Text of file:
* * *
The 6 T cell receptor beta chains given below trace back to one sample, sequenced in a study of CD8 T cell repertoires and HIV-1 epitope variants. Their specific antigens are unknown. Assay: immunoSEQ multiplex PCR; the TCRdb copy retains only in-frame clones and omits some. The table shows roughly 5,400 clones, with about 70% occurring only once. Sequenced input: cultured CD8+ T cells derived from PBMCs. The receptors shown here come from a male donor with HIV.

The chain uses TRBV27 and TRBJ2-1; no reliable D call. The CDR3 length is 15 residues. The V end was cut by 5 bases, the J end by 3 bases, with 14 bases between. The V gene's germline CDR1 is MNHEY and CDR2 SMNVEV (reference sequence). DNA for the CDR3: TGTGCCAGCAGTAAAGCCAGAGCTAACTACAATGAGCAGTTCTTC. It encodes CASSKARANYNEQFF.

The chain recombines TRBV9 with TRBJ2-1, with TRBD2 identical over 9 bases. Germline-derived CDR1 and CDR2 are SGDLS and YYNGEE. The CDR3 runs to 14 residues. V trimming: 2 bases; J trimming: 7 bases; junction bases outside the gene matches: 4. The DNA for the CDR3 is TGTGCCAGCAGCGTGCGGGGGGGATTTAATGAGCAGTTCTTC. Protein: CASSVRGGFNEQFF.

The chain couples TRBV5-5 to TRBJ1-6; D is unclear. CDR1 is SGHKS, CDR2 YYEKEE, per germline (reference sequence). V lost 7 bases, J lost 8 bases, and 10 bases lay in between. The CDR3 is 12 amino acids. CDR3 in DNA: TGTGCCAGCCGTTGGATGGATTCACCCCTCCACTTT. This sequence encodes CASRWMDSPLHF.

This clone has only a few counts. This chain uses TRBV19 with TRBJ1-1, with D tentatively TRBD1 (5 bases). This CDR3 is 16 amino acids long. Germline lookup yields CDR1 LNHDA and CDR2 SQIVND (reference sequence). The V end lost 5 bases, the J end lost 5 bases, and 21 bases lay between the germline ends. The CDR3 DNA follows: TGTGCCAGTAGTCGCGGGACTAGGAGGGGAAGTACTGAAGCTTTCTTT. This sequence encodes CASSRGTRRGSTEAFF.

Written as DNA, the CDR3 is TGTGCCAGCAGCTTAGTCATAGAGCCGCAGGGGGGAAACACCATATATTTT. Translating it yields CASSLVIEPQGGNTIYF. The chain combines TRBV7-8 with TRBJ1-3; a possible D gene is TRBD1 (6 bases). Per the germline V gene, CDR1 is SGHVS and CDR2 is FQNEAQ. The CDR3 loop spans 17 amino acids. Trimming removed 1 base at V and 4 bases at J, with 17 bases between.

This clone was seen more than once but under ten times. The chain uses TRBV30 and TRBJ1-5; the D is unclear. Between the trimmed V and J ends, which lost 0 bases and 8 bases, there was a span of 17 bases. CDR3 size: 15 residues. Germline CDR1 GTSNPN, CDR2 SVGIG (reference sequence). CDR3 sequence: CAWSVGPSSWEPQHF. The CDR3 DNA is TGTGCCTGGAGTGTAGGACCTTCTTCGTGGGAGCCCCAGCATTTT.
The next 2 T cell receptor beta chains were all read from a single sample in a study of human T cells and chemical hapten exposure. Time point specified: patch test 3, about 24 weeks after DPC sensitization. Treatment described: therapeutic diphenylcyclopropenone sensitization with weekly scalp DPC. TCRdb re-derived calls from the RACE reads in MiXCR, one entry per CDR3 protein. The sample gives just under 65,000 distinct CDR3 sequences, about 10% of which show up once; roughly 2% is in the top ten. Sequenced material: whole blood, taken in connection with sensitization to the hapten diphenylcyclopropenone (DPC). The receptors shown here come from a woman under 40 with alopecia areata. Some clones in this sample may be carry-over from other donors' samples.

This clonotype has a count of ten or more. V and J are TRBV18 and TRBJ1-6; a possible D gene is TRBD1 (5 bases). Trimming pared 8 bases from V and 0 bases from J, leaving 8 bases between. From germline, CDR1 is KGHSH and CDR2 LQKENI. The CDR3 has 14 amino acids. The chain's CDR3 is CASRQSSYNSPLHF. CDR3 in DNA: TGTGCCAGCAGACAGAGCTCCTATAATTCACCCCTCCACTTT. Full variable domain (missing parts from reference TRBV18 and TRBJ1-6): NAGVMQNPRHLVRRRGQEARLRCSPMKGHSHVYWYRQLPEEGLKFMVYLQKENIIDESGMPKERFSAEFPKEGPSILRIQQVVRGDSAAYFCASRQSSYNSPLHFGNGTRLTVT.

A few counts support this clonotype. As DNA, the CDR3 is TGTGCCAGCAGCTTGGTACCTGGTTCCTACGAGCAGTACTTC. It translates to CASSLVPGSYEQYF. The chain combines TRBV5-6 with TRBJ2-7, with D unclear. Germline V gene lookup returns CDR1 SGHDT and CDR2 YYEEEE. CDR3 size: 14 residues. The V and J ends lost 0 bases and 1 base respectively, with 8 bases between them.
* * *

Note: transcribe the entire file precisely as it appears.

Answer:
The 6 T cell receptor beta chains given below trace back to one sample, sequenced in a study of CD8 T cell repertoires and HIV-1 epitope variants. Their specific antigens are unknown. Assay: immunoSEQ multiplex PCR; the TCRdb copy retains only in-frame clones and omits some. The table shows roughly 5,400 clones, with about 70% occurring only once. Sequenced input: cultured CD8+ T cells derived from PBMCs. The receptors shown here come from a male donor with HIV.

The chain uses TRBV27 and TRBJ2-1; no reliable D call. The CDR3 length is 15 residues. The V end was cut by 5 bases, the J end by 3 bases, with 14 bases between. The V gene's germline CDR1 is MNHEY and CDR2 SMNVEV (reference sequence). DNA for the CDR3: TGTGCCAGCAGTAAAGCCAGAGCTAACTACAATGAGCAGTTCTTC. It encodes CASSKARANYNEQFF.

The chain recombines TRBV9 with TRBJ2-1, with TRBD2 identical over 9 bases. Germline-derived CDR1 and CDR2 are SGDLS and YYNGEE. The CDR3 runs to 14 residues. V trimming: 2 bases; J trimming: 7 bases; junction bases outside the gene matches: 4. The DNA for the CDR3 is TGTGCCAGCAGCGTGCGGGGGGGATTTAATGAGCAGTTCTTC. Protein: CASSVRGGFNEQFF.

The chain couples TRBV5-5 to TRBJ1-6; D is unclear. CDR1 is SGHKS, CDR2 YYEKEE, per germline (reference sequence). V lost 7 bases, J lost 8 bases, and 10 bases lay in between. The CDR3 is 12 amino acids. CDR3 in DNA: TGTGCCAGCCGTTGGATGGATTCACCCCTCCACTTT. This sequence encodes CASRWMDSPLHF.

This clone has only a few counts. This chain uses TRBV19 with TRBJ1-1, with D tentatively TRBD1 (5 bases). This CDR3 is 16 amino acids long. Germline lookup yields CDR1 LNHDA and CDR2 SQIVND (reference sequence). The V end lost 5 bases, the J end lost 5 bases, and 21 bases lay between the germline ends. The CDR3 DNA follows: TGTGCCAGTAGTCGCGGGACTAGGAGGGGAAGTACTGAAGCTTTCTTT. This sequence encodes CASSRGTRRGSTEAFF.

Written as DNA, the CDR3 is TGTGCCAGCAGCTTAGTCATAGAGCCGCAGGGGGGAAACACCATATATTTT. Translating it yields CASSLVIEPQGGNTIYF. The chain combines TRBV7-8 with TRBJ1-3; a possible D gene is TRBD1 (6 bases). Per the germline V gene, CDR1 is SGHVS and CDR2 is FQNEAQ. The CDR3 loop spans 17 amino acids. Trimming removed 1 base at V and 4 bases at J, with 17 bases between.

This clone was seen more than once but under ten times. The chain uses TRBV30 and TRBJ1-5; the D is unclear. Between the trimmed V and J ends, which lost 0 bases and 8 bases, there was a span of 17 bases. CDR3 size: 15 residues. Germline CDR1 GTSNPN, CDR2 SVGIG (reference sequence). CDR3 sequence: CAWSVGPSSWEPQHF. The CDR3 DNA is TGTGCCTGGAGTGTAGGACCTTCTTCGTGGGAGCCCCAGCATTTT.
The next 2 T cell receptor beta chains were all read from a single sample in a study of human T cells and chemical hapten exposure. Time point specified: patch test 3, about 24 weeks after DPC sensitization. Treatment described: therapeutic diphenylcyclopropenone sensitization with weekly scalp DPC. TCRdb re-derived calls from the RACE reads in MiXCR, one entry per CDR3 protein. The sample gives just under 65,000 distinct CDR3 sequences, about 10% of which show up once; roughly 2% is in the top ten. Sequenced material: whole blood, taken in connection with sensitization to the hapten diphenylcyclopropenone (DPC). The receptors shown here come from a woman under 40 with alopecia areata. Some clones in this sample may be carry-over from other donors' samples.

This clonotype has a count of ten or more. V and J are TRBV18 and TRBJ1-6; a possible D gene is TRBD1 (5 bases). Trimming pared 8 bases from V and 0 bases from J, leaving 8 bases between. From germline, CDR1 is KGHSH and CDR2 LQKENI. The CDR3 has 14 amino acids. The chain's CDR3 is CASRQSSYNSPLHF. CDR3 in DNA: TGTGCCAGCAGACAGAGCTCCTATAATTCACCCCTCCACTTT. Full variable domain (missing parts from reference TRBV18 and TRBJ1-6): NAGVMQNPRHLVRRRGQEARLRCSPMKGHSHVYWYRQLPEEGLKFMVYLQKENIIDESGMPKERFSAEFPKEGPSILRIQQVVRGDSAAYFCASRQSSYNSPLHFGNGTRLTVT.

A few counts support this clonotype. As DNA, the CDR3 is TGTGCCAGCAGCTTGGTACCTGGTTCCTACGAGCAGTACTTC. It translates to CASSLVPGSYEQYF. The chain combines TRBV5-6 with TRBJ2-7, with D unclear. Germline V gene lookup returns CDR1 SGHDT and CDR2 YYEEEE. CDR3 size: 14 residues. The V and J ends lost 0 bases and 1 base respectively, with 8 bases between them.